CI CI
30



CI CI
CI/, I \CH3 cil,,
CI" I CH3 CI -CH2 CH4
CI CI

30 31


Figure 2-4. Proposed mechanism for the conversion of WCl6 into a tungsten carbene.



A few characteristics of complex 31 should be mentioned. It not only contains the

carbene moiety but also the tungsten atom in its highest oxidation state (+6). The latter

fact and the available coordination site ensure the feasibility of the first mechanistic event

in the olefin metathesis catalysis cycle: olefin coordination.

As noted by Ivin (1987) only a portion of the initial precatalyst is converted into a

carbene, and only part of the formed carbene is responsible for the olefin metathesis

catalysis. This finding was extrapolated from the calculated degree of polymerization of a

sample of polynorbornene obtained when a 1:2:1 mixture of WC16/(13CH3)4Sn/NBE was









reacted in an NMR experiment. A low extent of activation (as low as 0.7%) was

observed, and this behavior can be expected for other similar systems.

In turn, organic compounds used as additives play a significant role in ternary

catalytic systems. In some of the early examples the presence of a Lewis base

(phosphines, ethers, nitrogenated bases) as the third component of the catalytic mixture

resulted in increased stabilities with respect to the binary systems known, and this effect

can be rationalized from an electronics point of view (Ivin 1997). The protection of the

carbenes formed seems to have an observable effect on the apparent extent of conversion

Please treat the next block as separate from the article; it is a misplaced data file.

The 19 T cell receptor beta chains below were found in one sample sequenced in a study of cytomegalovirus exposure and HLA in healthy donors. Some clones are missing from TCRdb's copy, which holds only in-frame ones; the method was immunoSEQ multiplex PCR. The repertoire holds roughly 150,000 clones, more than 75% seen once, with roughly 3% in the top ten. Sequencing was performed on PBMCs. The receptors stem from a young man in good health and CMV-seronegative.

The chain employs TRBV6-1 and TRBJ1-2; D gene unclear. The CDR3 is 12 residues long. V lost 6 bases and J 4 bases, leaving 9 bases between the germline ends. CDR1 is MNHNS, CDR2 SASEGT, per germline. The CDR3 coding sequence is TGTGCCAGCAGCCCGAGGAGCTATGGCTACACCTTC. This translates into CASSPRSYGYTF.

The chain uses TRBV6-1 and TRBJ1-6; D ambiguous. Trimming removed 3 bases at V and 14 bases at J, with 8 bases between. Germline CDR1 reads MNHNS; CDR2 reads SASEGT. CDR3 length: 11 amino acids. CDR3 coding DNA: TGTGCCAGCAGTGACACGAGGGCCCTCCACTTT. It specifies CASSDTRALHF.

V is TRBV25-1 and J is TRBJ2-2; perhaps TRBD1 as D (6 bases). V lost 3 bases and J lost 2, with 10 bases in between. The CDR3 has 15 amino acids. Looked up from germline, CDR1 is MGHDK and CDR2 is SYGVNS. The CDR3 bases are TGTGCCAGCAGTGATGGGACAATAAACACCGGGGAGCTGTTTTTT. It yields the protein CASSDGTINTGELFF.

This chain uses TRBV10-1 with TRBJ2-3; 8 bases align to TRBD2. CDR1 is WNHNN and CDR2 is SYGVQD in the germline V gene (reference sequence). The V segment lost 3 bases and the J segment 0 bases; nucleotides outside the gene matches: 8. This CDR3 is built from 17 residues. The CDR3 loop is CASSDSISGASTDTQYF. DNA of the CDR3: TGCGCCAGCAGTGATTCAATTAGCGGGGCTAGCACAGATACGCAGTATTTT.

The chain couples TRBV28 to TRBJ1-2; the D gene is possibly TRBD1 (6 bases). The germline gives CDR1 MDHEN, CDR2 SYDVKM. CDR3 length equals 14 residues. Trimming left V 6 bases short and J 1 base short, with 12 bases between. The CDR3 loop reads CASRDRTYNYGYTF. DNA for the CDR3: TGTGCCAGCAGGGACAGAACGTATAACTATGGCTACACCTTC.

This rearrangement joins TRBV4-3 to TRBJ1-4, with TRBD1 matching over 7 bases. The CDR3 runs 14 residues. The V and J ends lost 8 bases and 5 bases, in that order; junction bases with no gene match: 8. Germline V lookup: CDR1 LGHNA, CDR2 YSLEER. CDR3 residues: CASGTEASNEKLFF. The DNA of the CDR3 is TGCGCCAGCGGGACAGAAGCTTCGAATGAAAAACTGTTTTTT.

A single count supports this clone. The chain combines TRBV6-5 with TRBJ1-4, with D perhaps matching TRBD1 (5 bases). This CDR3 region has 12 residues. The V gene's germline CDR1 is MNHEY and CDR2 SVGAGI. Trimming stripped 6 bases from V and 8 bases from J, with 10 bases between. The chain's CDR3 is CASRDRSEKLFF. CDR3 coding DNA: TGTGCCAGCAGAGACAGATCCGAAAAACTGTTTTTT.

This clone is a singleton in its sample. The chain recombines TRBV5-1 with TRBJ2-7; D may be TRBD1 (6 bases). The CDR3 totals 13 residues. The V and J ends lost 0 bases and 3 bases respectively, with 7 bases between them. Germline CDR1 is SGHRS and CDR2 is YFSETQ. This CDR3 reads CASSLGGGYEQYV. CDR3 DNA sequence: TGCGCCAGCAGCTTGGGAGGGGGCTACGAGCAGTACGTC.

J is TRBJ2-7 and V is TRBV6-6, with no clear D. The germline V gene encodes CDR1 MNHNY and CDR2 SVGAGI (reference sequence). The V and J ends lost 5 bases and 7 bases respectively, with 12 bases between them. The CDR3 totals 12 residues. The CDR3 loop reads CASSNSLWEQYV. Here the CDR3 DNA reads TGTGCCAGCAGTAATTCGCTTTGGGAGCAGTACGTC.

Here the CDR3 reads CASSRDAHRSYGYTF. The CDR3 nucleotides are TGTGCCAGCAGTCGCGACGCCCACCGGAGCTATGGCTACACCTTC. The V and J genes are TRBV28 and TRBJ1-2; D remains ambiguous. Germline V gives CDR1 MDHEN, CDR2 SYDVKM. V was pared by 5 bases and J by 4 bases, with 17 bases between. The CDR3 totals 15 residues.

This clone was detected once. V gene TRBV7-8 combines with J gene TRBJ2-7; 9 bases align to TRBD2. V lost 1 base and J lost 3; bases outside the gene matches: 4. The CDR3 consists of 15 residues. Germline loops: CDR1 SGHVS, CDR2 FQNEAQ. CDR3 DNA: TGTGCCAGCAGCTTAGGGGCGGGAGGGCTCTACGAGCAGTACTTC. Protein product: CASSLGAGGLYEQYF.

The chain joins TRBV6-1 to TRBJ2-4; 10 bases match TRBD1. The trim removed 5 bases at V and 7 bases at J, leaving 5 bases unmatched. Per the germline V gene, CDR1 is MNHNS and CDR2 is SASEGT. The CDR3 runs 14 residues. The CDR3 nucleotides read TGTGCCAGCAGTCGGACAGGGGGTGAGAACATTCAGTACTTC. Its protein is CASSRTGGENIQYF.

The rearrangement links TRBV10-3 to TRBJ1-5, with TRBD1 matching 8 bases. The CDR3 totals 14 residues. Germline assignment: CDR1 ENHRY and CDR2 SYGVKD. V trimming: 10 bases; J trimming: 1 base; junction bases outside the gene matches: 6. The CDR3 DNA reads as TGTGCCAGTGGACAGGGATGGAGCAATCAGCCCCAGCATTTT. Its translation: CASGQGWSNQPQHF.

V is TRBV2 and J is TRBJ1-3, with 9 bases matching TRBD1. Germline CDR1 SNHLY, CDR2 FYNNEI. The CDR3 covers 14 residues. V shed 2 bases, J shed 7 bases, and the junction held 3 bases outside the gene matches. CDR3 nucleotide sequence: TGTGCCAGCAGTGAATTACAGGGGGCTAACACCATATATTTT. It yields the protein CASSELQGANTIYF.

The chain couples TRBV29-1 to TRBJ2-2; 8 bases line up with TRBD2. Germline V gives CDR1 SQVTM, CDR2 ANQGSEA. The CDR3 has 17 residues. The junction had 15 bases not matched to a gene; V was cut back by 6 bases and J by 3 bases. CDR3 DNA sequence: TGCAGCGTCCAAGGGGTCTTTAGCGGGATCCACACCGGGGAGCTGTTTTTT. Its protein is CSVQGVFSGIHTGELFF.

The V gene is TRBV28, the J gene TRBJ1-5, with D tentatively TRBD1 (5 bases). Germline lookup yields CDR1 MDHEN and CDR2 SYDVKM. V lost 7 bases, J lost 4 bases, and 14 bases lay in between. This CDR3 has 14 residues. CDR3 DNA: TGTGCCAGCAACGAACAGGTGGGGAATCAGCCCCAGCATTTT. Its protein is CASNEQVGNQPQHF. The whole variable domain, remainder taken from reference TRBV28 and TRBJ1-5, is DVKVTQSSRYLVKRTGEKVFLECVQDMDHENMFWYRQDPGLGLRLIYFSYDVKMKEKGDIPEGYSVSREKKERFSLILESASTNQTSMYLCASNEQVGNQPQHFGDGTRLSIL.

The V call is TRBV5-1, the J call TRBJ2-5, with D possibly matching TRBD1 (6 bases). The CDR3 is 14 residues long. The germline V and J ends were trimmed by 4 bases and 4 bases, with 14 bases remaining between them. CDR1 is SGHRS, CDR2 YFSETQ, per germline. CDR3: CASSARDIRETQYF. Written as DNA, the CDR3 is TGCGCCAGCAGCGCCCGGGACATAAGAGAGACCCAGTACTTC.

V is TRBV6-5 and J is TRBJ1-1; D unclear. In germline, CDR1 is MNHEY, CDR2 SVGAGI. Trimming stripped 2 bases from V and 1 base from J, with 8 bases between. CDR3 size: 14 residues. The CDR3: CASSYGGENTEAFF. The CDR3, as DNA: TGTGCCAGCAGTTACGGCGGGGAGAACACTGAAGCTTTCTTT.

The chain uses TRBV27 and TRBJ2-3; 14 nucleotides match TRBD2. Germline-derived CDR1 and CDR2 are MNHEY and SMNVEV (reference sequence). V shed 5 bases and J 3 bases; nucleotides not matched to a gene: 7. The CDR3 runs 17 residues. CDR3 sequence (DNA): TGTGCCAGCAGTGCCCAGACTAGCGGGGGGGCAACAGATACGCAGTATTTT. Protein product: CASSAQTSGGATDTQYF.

to (or the half-life of the) active catalyst (Masuda 1992).

The observed improvements in catalyst stability resulted in the introduction of

protic Lewis bases, among which alcohols and phenols are well known examples.

However, the reactivity of early transition metal halides with alcohols and water suggests

that the formation of a new type of catalytic species was indeed taking place. Reasonable

structures for the precatalysts formed include metal alkoxides (and phenoxides),

generated though halide substitution reaction schemes.



MX, + y ROH Xn-yM(OR)y + y HX


Figure 2-5. Metal alkoxides from metal halides.



The generation of alkoxide (or phenoxide) species then was proposed, and soon

after the pioneering work of Dodd (1982) became the first report on olefin metathesis

catalysis by systems generated from (tungsten) phenoxide precursors, thereby opening a

door to systems with a many advantages with respect to their parent metal halides.








36
Among these, phenoxide derivatives of WCl6, WOCl4, and MoOCl4 have found utility in

the metathesis of acyclic olefins, both terminal (Dodd 1988) and internal (Quignard 1985,

1986), ring opening metathesis polymerization (Bell 1992, Barnes 1994, Dietz 1993), the

polymerization of substituted acetylenes to yield 7t-conjugated structures (Nakayama

1993, 1996) and the ring closing metathesis of a variety of dienes to yield carbo-and

heterocyclic structures (Nugent 1995). A summary of these applications is presented in

Table 2-A.

The most notable consequences of halide substitution by an aryloxide group are -

besides the already mentioned increase in stability/half-life- the modification of the